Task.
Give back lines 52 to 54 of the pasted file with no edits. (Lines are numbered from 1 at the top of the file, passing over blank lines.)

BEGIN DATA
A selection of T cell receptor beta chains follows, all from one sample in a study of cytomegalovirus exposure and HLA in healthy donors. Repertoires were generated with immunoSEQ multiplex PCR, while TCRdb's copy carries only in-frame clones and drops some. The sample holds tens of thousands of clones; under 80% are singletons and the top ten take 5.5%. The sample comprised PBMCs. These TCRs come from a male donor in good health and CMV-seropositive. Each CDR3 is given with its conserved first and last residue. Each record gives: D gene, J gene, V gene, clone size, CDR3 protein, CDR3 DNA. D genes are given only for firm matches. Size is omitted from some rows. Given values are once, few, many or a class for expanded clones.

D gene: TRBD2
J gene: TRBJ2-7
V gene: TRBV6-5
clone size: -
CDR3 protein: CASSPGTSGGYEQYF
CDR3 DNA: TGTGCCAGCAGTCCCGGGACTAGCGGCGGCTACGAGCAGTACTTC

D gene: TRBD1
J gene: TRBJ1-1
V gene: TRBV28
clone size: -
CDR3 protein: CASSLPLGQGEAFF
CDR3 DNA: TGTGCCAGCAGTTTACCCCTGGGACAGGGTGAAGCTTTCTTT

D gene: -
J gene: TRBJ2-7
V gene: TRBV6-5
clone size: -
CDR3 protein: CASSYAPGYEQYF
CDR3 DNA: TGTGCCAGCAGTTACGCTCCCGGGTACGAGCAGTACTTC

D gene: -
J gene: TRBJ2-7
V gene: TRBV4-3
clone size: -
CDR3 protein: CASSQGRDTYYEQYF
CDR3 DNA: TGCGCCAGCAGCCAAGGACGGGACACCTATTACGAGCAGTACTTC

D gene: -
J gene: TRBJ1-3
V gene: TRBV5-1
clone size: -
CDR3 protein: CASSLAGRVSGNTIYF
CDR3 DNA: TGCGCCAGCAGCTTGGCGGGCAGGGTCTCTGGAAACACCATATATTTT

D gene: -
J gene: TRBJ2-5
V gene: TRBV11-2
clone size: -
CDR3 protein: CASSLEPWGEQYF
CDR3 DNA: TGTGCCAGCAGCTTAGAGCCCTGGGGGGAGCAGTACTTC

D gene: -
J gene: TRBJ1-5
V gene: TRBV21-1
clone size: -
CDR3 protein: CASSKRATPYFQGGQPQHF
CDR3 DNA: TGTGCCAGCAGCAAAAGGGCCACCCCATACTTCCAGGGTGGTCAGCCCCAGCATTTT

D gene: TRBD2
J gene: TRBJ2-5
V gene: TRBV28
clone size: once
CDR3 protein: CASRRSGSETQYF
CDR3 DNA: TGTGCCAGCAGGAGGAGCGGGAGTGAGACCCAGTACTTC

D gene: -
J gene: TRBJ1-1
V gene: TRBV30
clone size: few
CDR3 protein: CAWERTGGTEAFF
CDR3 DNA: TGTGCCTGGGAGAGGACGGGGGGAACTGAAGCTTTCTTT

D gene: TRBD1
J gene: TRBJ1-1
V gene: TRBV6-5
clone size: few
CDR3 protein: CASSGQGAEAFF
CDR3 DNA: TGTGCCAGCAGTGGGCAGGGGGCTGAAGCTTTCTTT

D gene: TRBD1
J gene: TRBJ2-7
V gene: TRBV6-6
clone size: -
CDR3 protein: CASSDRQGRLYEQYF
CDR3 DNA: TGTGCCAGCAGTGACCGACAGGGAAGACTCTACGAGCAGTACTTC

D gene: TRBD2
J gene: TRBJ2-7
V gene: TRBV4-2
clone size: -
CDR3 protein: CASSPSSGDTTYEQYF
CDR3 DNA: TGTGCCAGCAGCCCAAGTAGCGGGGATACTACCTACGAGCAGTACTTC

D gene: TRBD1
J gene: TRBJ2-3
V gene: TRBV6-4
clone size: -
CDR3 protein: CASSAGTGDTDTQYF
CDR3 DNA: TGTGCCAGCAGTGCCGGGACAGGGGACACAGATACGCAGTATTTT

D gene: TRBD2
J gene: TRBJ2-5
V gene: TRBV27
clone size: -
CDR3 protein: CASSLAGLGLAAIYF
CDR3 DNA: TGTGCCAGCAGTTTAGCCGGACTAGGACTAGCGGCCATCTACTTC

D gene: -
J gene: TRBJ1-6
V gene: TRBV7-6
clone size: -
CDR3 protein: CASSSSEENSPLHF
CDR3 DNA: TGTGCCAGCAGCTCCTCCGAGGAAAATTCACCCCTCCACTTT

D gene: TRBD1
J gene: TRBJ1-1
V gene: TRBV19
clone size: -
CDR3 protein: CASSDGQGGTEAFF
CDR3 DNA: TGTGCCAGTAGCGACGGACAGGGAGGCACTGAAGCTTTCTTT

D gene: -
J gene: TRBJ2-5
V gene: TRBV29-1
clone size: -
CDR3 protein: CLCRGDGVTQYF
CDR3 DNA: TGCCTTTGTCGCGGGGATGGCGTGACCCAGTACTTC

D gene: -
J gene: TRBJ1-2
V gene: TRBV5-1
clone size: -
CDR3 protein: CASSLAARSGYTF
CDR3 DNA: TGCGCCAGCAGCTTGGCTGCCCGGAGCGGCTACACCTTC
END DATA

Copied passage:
V gene: TRBV30
clone size: few
CDR3 protein: CAWERTGGTEAFF